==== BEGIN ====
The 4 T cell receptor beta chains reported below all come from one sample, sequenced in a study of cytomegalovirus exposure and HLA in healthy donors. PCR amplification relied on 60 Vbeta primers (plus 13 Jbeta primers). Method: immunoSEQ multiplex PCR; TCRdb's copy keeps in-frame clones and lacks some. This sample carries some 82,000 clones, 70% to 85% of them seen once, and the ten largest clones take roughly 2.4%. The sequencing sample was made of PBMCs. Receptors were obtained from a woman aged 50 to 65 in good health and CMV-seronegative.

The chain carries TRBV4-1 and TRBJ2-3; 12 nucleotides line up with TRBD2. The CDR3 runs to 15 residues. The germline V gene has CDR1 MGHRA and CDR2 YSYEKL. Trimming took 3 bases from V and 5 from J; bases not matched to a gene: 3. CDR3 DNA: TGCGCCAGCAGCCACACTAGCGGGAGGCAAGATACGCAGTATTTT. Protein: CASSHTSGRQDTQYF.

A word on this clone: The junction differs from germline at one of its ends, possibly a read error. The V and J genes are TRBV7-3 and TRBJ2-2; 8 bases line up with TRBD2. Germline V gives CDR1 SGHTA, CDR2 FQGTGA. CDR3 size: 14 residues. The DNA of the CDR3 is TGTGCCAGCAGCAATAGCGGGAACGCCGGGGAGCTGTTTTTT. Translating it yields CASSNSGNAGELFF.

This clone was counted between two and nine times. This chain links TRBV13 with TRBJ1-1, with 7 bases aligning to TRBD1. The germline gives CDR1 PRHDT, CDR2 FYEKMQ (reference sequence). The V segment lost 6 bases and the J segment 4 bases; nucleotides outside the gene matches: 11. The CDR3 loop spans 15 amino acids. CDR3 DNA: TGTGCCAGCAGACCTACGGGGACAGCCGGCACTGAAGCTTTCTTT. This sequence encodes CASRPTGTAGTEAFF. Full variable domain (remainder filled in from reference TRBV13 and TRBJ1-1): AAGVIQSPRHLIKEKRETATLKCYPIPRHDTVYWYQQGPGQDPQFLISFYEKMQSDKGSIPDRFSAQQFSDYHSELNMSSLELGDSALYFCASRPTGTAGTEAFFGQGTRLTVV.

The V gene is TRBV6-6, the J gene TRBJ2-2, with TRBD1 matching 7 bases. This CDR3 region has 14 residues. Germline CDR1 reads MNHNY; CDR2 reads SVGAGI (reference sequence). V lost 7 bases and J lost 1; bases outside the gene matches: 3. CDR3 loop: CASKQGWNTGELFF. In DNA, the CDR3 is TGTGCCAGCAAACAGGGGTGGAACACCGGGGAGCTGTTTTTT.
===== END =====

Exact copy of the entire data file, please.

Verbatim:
The 4 T cell receptor beta chains reported below all come from one sample, sequenced in a study of cytomegalovirus exposure and HLA in healthy donors. PCR amplification relied on 60 Vbeta primers (plus 13 Jbeta primers). Method: immunoSEQ multiplex PCR; TCRdb's copy keeps in-frame clones and lacks some. This sample carries some 82,000 clones, 70% to 85% of them seen once, and the ten largest clones take roughly 2.4%. The sequencing sample was made of PBMCs. Receptors were obtained from a woman aged 50 to 65 in good health and CMV-seronegative.

The chain carries TRBV4-1 and TRBJ2-3; 12 nucleotides line up with TRBD2. The CDR3 runs to 15 residues. The germline V gene has CDR1 MGHRA and CDR2 YSYEKL. Trimming took 3 bases from V and 5 from J; bases not matched to a gene: 3. CDR3 DNA: TGCGCCAGCAGCCACACTAGCGGGAGGCAAGATACGCAGTATTTT. Protein: CASSHTSGRQDTQYF.

A word on this clone: The junction differs from germline at one of its ends, possibly a read error. The V and J genes are TRBV7-3 and TRBJ2-2; 8 bases line up with TRBD2. Germline V gives CDR1 SGHTA, CDR2 FQGTGA. CDR3 size: 14 residues. The DNA of the CDR3 is TGTGCCAGCAGCAATAGCGGGAACGCCGGGGAGCTGTTTTTT. Translating it yields CASSNSGNAGELFF.

This clone was counted between two and nine times. This chain links TRBV13 with TRBJ1-1, with 7 bases aligning to TRBD1. The germline gives CDR1 PRHDT, CDR2 FYEKMQ (reference sequence). The V segment lost 6 bases and the J segment 4 bases; nucleotides outside the gene matches: 11. The CDR3 loop spans 15 amino acids. CDR3 DNA: TGTGCCAGCAGACCTACGGGGACAGCCGGCACTGAAGCTTTCTTT. This sequence encodes CASRPTGTAGTEAFF. Full variable domain (remainder filled in from reference TRBV13 and TRBJ1-1): AAGVIQSPRHLIKEKRETATLKCYPIPRHDTVYWYQQGPGQDPQFLISFYEKMQSDKGSIPDRFSAQQFSDYHSELNMSSLELGDSALYFCASRPTGTAGTEAFFGQGTRLTVV.

The V gene is TRBV6-6, the J gene TRBJ2-2, with TRBD1 matching 7 bases. This CDR3 region has 14 residues. Germline CDR1 reads MNHNY; CDR2 reads SVGAGI (reference sequence). V lost 7 bases and J lost 1; bases outside the gene matches: 3. CDR3 loop: CASKQGWNTGELFF. In DNA, the CDR3 is TGTGCCAGCAAACAGGGGTGGAACACCGGGGAGCTGTTTTTT.